German Atlas Cites “2.3% of Population Affected by a Gambling Disorder”

Drogenbeauftragter, the Federal Drug Commissioner of the Bundestag, has published the ‘Gambling Atlas of Germany’, providing comprehensive statistics and data on the harms and addiction associated with problem gambling.

The Atlas is the first ‘scientifically grounded report’ to measure problem gambling in Germany following the launch of the Fourth Interstate Treaty on Gambling (GlüNeuRStv), which came into effect on 1 July 2021. The law regulates online gambling activities across Germany’s 16 federal states.

The report was co-authored by academic stakeholders from the Institute for Interdisciplinary Addiction and Drug Research of ISD Hamburg and the Gambling Research Unit at the University of Bremen, with the support of the German Centre for Addiction Issues (DHS).

As stated by the report’s authors, “published today, the ‘Glücksspielatlas Deutschland 2023: Numbers, Data, Facts‘ offers a comprehensive and clear representation of all relevant impacts of the cross-sectional topic of gambling”.

The atlas provides a joint perspective on the interconnected elements of German gambling, including oversight of the prevalence of gambling, existing laws, demand, addiction, and the prevention of harms.

Regarding gambling prevalence, the report estimates that as of 2021, 30% of the population in Germany participates in gambling, reflecting a decline from 55% reported in 2007.

Key statistics on problem gambling reveal that 2.3% of Germany’s population is affected by a gambling disorder. The report suggests that this translates to approximately 7.7% of gambling participants or “in absolute numbers, around 1.3 million people” are at risk of exposure to gambling harms.

Slot machines are recognised as the highest risk product in the German market, with ‘four out of 10 slot machine participants having a gambling disorder’.

Authorities have noted a significant increase in the demand for outpatient help from online gamblers over the past five years.

On policy development, researchers recommend that effective player protection measures should focus on a preventative approach, such as applying restrictions and player bans.

Dr Burkhard Blienert, the Federal Government Commissioner for Addiction, endorsed the need for more effective measures against illegal gambling and excessive advertising, particularly in sports betting and loot boxes in online games.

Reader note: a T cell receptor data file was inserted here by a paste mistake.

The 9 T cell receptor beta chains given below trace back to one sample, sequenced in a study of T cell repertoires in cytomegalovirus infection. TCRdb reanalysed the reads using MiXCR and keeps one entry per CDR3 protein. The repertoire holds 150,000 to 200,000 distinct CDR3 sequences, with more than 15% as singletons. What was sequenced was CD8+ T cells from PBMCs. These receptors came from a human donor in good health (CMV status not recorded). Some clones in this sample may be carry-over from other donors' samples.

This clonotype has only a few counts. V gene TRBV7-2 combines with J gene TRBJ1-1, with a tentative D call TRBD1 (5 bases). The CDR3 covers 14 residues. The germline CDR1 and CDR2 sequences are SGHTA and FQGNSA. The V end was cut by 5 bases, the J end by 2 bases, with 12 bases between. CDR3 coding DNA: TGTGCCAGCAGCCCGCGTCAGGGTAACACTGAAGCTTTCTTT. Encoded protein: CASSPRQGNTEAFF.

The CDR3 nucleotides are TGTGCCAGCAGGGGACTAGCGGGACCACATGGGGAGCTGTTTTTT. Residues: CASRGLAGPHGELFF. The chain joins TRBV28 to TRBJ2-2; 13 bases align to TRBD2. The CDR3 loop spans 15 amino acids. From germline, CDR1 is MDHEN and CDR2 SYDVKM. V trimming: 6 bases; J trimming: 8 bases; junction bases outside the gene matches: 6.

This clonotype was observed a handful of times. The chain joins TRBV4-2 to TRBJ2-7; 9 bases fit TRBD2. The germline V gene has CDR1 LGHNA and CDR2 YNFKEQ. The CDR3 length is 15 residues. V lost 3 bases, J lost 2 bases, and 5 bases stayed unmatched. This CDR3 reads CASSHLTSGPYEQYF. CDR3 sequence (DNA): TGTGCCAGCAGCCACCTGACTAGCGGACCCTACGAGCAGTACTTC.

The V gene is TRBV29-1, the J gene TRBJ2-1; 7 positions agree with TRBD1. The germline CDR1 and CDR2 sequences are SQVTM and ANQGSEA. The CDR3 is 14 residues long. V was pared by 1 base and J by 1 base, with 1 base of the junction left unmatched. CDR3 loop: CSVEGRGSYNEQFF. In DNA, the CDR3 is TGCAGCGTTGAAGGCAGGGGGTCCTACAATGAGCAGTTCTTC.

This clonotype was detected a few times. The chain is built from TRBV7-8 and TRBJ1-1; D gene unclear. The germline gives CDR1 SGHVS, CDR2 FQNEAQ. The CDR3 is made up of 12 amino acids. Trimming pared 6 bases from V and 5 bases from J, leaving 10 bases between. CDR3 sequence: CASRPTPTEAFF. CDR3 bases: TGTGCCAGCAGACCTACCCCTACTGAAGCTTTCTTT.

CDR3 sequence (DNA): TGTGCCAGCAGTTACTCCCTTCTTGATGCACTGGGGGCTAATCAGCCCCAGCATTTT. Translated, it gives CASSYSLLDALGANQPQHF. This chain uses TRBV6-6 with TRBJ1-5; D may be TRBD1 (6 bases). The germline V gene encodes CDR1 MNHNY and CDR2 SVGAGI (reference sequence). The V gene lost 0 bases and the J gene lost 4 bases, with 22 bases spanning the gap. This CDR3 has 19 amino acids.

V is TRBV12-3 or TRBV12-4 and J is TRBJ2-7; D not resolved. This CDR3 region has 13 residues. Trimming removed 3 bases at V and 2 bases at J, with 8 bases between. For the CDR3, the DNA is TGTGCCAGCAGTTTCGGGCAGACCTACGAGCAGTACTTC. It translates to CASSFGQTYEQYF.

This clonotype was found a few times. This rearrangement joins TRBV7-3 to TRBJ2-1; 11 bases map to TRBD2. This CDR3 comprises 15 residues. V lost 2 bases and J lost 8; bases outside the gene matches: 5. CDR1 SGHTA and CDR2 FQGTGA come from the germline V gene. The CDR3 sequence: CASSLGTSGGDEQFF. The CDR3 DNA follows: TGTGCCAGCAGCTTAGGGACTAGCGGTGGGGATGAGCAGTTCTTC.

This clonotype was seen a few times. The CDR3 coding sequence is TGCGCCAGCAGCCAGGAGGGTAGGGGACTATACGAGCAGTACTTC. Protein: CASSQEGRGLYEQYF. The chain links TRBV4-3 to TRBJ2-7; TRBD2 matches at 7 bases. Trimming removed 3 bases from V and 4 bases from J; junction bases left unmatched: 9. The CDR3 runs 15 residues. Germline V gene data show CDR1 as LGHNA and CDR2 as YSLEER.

The federal commissioner asserted that the Atlas should serve as a platform for discussions on the correct way to regulate online gambling.

“We urgently need this as a basis for discussion on the correct way to address gambling and its consequences,” commented Blienert.

“Hardly anyone is aware of the high risk of addiction from the outset — not even in politics. We urgently need more effective measures against illegal slot machines and online gaming. Especially in sports betting, stricter advertising limits should be imposed as soon as possible.”

Prior to publishing the report, Blienert had praised Gluecksspiel (GGL), the Federal Authority of German Gambling, for its year-one approach in adopting new player protection measures in the GlüNeuRStv market.

GGL and the Drug Commissioner noted that they share the “common goal of weakening the illegal gambling market, as well as ensuring player and youth protection, and preventing gambling addiction”.

The statistics and data of the Atlas are likely to be challenged by German stakeholders, particularly the Deutsche Sportwettenverband (DSWV), the German Sports Betting Trade Association, which has cited market irregularities since the launch of the GlüNeuRStv regime.

Notable discrepancies were highlighted in DSWV’s 2022 report on German sports betting. The agency noted that wagering had declined by 13% year-on-year from €9.2bn to €8.4bn, despite the year featuring the marquee betting event of the FIFA Qatar World Cup.

Of concern to policy stakeholders, the accumulated sports betting tax revenues of €430m were 7.9% below 2021’s total of €470m. DSWV contends that the declining figure represents the failure of the Interstate market to channel German consumers to legal operators, which was noted as the primary reason for the re-regulation of German gambling.

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